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A glimpse of fertilizer costs in Florida citrus

tractor fertilizer

Among the disruptions caused by Russia’s invasion of Ukraine have been those in the fertilizer industry, since both nations are major producers. The fertilizer market had already been suffering from dislocations due to the coronavirus pandemic.

As a result, fertilizer prices have reached near-record highs. Another cause is the rise in the Food and Agriculture Organization (FAO) world food price index, which hit a record in March. Fertilizer prices account for 85 percent of costs in the food price index.

Fertilizer prices have doubled over the past year, according to some sources. Ariel Singerman and Stephen H. Futch, two researchers at Florida’s Citrus Research and Education Center, conducted their own survey of state growers of processing oranges. They report that growers are spending 90 percent more for fertilizer this year than last year.

The economists have made some estimates based on this increase. Using USDA survey data, they found that in 2020-21, orange growers in that state spent an average of $215 and $144 per acre on dry and liquid fertilizer respectively.

“Thus, the total amount spent on fertilizer adds up to $359 per acre, which represented 24% of the total cultural cost of production,” write Singerman and Futch. “The share of fertilizer as a percent of the annual budget has been increasing in recent seasons as growers started reducing some of their expenses in other cultural programs in response to lower prices, decreasing yield and lower fruit quality.” The huanglongbing (HLB) disease, as usual, is a major culprit in this situation.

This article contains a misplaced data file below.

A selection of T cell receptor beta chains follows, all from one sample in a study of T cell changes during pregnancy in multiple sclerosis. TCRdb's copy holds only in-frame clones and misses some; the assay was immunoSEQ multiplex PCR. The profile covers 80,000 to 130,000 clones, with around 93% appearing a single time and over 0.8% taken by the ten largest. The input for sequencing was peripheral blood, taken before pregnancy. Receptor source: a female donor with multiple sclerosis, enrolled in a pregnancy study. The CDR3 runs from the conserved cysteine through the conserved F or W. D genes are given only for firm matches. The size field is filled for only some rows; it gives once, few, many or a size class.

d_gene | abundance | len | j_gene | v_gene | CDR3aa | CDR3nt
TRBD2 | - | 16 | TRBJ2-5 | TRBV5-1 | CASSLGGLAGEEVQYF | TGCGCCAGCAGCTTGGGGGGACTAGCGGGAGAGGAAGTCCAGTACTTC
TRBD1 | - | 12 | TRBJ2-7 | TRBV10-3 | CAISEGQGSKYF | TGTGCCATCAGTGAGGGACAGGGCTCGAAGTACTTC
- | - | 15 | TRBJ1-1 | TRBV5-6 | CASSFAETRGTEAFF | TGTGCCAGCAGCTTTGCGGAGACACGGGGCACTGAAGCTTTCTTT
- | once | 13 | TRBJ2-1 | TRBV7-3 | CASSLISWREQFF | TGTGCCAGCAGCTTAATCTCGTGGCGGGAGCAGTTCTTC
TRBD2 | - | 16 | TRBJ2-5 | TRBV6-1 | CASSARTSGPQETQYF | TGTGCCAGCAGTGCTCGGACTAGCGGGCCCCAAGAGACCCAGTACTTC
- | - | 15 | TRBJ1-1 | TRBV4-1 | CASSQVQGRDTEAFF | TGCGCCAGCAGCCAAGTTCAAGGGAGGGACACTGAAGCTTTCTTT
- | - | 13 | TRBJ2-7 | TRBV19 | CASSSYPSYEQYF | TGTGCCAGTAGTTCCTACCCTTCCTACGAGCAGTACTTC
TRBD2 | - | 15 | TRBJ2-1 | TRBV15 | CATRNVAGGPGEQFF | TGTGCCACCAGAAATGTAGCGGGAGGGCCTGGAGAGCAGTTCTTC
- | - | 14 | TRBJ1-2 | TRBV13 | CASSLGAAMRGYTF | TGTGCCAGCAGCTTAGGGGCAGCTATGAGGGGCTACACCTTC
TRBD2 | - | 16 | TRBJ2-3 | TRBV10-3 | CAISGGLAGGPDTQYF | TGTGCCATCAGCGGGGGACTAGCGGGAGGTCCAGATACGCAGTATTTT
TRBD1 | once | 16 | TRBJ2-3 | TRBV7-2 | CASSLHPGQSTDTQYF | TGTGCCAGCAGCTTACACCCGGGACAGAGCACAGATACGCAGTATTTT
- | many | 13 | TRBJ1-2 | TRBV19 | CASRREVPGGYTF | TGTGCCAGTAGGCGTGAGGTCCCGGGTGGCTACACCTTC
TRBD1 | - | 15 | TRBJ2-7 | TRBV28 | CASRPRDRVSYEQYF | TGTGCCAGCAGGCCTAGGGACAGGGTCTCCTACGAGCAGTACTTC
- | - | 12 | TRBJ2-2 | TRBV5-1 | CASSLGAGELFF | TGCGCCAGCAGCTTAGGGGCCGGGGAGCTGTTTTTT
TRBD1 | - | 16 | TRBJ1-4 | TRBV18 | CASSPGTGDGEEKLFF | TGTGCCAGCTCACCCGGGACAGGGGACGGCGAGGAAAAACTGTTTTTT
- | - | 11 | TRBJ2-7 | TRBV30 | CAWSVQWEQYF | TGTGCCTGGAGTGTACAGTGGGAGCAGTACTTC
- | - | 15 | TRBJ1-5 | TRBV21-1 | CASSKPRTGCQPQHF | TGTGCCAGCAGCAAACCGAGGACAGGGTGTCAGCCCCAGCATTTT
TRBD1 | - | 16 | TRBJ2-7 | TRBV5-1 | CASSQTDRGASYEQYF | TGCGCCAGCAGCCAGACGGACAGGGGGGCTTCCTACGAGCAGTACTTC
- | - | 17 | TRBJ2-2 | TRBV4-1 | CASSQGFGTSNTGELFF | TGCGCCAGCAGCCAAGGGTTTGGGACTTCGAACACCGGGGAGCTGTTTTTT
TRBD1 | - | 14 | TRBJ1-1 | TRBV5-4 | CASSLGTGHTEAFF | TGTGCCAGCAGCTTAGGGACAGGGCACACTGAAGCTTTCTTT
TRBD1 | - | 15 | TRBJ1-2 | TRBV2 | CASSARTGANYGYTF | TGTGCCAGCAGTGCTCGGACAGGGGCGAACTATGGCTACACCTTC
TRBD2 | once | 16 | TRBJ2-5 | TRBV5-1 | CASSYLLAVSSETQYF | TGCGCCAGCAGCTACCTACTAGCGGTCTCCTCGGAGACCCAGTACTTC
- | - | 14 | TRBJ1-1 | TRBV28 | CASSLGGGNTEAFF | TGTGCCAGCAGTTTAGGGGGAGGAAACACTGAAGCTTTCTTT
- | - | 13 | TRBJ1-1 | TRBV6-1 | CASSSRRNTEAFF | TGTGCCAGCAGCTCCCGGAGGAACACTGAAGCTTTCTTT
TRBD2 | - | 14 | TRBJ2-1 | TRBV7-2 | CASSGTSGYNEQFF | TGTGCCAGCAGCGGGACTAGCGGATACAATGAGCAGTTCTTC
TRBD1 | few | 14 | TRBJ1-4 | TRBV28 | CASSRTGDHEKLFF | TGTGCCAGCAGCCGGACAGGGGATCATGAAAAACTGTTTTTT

Although these figures are for processing oranges, they at least give a glimpse of fertilizer price pressures on growers of tree crops.

Applying the economists’ figure of a 90 percent increase in fertilizer cost, that would bring total fertilizer cost to $682 per acre.

“Growers are unlikely to reduce their fertilizer use proportionally to the price increase of fertilizer,” the economists argue. “We believe that it is more likely that they would offset the increase in the price of fertilizer by also decreasing their spending in other cultural programs to avoid decreasing fertilizer application rates too much, which would compromise not only current but also future tree health and yield.”

The long-term trend has been to increase the use of fertilizer, particularly nitrogen. Nitrogen applications in 2014 were more than quadruple those in 1960. Potassium and phosphate use has been much more stable over that period.

Richard Smoley, contributing editor for Blue Book Services, Inc., has more than 40 years of experience in magazine writing and editing, and is the former managing editor of California Farmer magazine. A graduate of Harvard and Oxford universities, he has published 12 books.